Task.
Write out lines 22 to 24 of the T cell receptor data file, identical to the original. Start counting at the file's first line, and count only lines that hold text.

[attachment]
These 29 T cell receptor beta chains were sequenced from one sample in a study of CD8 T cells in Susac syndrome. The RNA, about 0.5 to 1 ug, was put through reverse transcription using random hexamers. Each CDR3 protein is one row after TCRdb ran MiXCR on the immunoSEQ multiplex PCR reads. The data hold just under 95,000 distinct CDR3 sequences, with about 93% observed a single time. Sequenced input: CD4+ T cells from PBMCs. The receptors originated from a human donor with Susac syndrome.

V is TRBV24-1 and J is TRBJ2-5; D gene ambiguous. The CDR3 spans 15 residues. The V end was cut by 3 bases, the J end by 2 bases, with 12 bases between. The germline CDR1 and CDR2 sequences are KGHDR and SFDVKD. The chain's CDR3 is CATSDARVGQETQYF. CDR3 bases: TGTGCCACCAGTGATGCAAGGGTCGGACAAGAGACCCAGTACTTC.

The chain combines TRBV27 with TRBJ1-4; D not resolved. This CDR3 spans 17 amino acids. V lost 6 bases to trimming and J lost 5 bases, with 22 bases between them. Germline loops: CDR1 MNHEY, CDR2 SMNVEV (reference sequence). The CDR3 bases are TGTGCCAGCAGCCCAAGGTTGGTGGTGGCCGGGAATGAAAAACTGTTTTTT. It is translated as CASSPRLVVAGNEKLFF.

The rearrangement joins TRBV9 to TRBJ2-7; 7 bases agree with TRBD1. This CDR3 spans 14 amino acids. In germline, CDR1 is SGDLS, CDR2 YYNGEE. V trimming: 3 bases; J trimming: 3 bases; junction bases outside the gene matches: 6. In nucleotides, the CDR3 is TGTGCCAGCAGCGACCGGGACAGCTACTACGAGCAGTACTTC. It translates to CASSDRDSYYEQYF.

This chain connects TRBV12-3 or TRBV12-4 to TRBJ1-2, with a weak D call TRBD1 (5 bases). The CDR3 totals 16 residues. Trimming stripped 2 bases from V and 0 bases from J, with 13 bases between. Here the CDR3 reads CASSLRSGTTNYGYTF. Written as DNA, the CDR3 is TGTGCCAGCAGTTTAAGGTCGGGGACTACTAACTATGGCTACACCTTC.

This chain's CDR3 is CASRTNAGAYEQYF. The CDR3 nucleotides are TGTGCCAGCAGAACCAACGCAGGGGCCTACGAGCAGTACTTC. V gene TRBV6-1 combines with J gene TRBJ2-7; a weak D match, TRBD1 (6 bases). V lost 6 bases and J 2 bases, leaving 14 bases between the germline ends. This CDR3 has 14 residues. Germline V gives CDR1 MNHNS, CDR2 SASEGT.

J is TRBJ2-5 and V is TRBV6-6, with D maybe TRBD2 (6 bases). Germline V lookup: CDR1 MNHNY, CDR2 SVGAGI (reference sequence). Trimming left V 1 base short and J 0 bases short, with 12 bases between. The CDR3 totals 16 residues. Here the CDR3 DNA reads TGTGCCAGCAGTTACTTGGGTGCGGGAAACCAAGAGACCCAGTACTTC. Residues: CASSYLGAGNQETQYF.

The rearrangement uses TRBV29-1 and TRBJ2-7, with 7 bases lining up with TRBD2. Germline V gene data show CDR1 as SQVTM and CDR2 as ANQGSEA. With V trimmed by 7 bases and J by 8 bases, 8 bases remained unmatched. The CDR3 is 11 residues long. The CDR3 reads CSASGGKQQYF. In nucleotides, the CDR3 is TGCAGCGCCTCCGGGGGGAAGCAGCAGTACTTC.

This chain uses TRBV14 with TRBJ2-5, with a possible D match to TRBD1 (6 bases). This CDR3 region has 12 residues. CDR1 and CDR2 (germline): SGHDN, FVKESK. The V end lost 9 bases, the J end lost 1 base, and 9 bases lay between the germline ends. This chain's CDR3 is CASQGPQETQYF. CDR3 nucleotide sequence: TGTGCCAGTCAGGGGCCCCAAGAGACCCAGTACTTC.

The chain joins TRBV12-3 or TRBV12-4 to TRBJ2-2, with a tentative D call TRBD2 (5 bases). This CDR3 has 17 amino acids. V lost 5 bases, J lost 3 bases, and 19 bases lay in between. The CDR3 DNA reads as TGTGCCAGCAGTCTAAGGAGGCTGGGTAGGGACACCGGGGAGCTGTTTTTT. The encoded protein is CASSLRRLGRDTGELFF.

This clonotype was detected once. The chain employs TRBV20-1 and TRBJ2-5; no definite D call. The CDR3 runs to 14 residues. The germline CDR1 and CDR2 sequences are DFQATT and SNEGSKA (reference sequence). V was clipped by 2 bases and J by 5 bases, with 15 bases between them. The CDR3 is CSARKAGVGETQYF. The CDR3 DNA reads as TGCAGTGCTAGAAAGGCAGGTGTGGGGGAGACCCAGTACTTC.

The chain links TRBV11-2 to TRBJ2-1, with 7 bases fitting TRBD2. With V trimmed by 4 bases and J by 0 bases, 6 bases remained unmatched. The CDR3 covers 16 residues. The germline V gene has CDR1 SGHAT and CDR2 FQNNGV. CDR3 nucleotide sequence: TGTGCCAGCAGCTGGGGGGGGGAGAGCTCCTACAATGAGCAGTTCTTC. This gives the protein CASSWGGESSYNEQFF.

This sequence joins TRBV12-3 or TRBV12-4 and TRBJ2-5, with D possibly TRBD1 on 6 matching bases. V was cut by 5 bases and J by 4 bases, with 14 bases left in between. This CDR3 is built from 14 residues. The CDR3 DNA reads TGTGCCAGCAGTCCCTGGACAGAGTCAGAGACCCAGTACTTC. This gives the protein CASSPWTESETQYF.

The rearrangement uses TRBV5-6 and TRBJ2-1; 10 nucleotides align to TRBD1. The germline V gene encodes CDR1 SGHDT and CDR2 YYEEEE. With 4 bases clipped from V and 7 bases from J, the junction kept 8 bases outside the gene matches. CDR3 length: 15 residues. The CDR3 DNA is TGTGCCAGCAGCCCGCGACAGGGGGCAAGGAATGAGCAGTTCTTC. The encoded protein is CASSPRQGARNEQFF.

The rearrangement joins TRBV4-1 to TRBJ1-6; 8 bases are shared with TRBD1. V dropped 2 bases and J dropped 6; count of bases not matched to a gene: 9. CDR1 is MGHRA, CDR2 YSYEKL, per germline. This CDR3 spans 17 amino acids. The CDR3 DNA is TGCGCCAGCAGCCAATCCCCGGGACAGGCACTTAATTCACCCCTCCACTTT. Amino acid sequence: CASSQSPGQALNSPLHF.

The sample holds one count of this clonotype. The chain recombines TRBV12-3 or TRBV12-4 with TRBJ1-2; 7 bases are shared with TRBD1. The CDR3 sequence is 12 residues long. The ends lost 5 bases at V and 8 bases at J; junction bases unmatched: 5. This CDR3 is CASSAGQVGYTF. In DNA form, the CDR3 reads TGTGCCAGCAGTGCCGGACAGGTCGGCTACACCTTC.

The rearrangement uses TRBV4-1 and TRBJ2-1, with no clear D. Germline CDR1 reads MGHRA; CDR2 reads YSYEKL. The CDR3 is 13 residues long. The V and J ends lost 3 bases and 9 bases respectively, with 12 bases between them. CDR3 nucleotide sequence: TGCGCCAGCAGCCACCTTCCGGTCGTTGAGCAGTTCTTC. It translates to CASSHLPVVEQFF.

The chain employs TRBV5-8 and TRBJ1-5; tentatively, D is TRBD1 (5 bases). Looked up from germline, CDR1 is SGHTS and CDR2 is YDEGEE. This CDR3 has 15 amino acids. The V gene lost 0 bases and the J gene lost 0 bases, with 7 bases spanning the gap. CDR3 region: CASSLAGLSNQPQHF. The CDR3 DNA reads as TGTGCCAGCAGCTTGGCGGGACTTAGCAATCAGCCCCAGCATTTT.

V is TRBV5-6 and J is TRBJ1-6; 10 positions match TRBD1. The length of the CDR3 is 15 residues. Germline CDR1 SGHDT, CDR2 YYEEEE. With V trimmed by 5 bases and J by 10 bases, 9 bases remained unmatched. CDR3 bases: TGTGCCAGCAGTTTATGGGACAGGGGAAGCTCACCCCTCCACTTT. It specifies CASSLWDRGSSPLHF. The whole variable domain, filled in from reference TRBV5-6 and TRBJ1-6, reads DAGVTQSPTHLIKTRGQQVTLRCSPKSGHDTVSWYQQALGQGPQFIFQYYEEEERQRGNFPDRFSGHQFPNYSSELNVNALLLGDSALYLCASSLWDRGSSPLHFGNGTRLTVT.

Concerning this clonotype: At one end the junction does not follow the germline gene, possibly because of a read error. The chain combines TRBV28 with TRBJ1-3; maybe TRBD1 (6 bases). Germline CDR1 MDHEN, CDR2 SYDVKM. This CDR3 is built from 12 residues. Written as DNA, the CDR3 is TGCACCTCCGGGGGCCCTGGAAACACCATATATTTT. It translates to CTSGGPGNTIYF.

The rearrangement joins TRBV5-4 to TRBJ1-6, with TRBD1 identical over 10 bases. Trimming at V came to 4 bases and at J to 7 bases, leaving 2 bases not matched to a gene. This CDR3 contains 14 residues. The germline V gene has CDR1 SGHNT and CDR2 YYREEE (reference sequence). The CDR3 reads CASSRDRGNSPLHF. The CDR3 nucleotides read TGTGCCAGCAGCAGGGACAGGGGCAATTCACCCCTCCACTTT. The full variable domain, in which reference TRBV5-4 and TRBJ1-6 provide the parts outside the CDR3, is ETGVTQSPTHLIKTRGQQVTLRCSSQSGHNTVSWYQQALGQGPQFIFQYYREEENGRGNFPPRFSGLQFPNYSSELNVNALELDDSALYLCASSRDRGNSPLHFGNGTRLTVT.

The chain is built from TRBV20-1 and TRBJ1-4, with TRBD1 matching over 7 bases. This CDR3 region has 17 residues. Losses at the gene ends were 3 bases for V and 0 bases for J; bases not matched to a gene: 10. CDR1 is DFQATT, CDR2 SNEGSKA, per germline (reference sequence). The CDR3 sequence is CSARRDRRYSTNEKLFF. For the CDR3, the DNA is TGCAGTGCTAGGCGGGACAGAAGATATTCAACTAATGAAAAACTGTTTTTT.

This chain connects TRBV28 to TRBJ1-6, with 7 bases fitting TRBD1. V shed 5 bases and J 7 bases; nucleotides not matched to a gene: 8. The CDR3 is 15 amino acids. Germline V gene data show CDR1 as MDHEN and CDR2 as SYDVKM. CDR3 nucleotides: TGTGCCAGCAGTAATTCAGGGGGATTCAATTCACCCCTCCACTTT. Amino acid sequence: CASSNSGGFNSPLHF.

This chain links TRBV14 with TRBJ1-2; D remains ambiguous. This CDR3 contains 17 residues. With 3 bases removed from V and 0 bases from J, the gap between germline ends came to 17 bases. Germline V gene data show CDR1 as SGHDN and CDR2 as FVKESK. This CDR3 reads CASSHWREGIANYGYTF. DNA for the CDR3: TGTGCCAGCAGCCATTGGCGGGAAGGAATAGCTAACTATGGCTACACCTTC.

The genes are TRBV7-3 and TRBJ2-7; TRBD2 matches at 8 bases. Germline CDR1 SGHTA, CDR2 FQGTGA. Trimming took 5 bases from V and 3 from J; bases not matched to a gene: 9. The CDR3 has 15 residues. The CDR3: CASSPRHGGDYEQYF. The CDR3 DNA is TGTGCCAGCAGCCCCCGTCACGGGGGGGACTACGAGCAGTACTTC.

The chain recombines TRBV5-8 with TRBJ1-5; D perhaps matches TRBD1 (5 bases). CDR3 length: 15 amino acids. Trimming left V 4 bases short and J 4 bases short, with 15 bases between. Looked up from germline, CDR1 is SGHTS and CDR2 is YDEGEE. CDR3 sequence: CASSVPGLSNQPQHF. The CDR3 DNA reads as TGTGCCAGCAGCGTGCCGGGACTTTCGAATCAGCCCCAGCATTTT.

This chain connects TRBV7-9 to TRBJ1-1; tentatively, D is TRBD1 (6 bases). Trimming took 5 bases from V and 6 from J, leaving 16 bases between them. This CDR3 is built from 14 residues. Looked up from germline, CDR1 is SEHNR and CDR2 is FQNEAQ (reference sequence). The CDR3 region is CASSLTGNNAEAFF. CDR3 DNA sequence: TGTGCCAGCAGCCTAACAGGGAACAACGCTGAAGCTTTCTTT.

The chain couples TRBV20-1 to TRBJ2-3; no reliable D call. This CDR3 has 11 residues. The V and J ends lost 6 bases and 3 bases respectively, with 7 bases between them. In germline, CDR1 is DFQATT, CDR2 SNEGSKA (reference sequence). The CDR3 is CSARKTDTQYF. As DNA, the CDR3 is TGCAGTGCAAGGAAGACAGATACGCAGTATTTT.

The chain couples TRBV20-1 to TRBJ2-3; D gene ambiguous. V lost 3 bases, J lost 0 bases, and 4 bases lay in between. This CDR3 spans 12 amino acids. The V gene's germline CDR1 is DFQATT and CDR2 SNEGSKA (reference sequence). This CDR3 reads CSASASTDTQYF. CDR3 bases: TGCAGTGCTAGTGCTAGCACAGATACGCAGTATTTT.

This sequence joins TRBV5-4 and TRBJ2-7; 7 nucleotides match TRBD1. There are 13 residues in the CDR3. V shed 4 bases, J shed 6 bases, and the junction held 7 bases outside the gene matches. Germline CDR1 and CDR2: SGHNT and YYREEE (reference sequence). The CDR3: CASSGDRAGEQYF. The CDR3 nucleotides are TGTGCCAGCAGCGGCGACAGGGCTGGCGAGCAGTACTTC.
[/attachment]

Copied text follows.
The chain is built from TRBV20-1 and TRBJ1-4, with TRBD1 matching over 7 bases. This CDR3 region has 17 residues. Losses at the gene ends were 3 bases for V and 0 bases for J; bases not matched to a gene: 10. CDR1 is DFQATT, CDR2 SNEGSKA, per germline (reference sequence). The CDR3 sequence is CSARRDRRYSTNEKLFF. For the CDR3, the DNA is TGCAGTGCTAGGCGGGACAGAAGATATTCAACTAATGAAAAACTGTTTTTT.

This chain connects TRBV28 to TRBJ1-6, with 7 bases fitting TRBD1. V shed 5 bases and J 7 bases; nucleotides not matched to a gene: 8. The CDR3 is 15 amino acids. Germline V gene data show CDR1 as MDHEN and CDR2 as SYDVKM. CDR3 nucleotides: TGTGCCAGCAGTAATTCAGGGGGATTCAATTCACCCCTCCACTTT. Amino acid sequence: CASSNSGGFNSPLHF.

This chain links TRBV14 with TRBJ1-2; D remains ambiguous. This CDR3 contains 17 residues. With 3 bases removed from V and 0 bases from J, the gap between germline ends came to 17 bases. Germline V gene data show CDR1 as SGHDN and CDR2 as FVKESK. This CDR3 reads CASSHWREGIANYGYTF. DNA for the CDR3: TGTGCCAGCAGCCATTGGCGGGAAGGAATAGCTAACTATGGCTACACCTTC.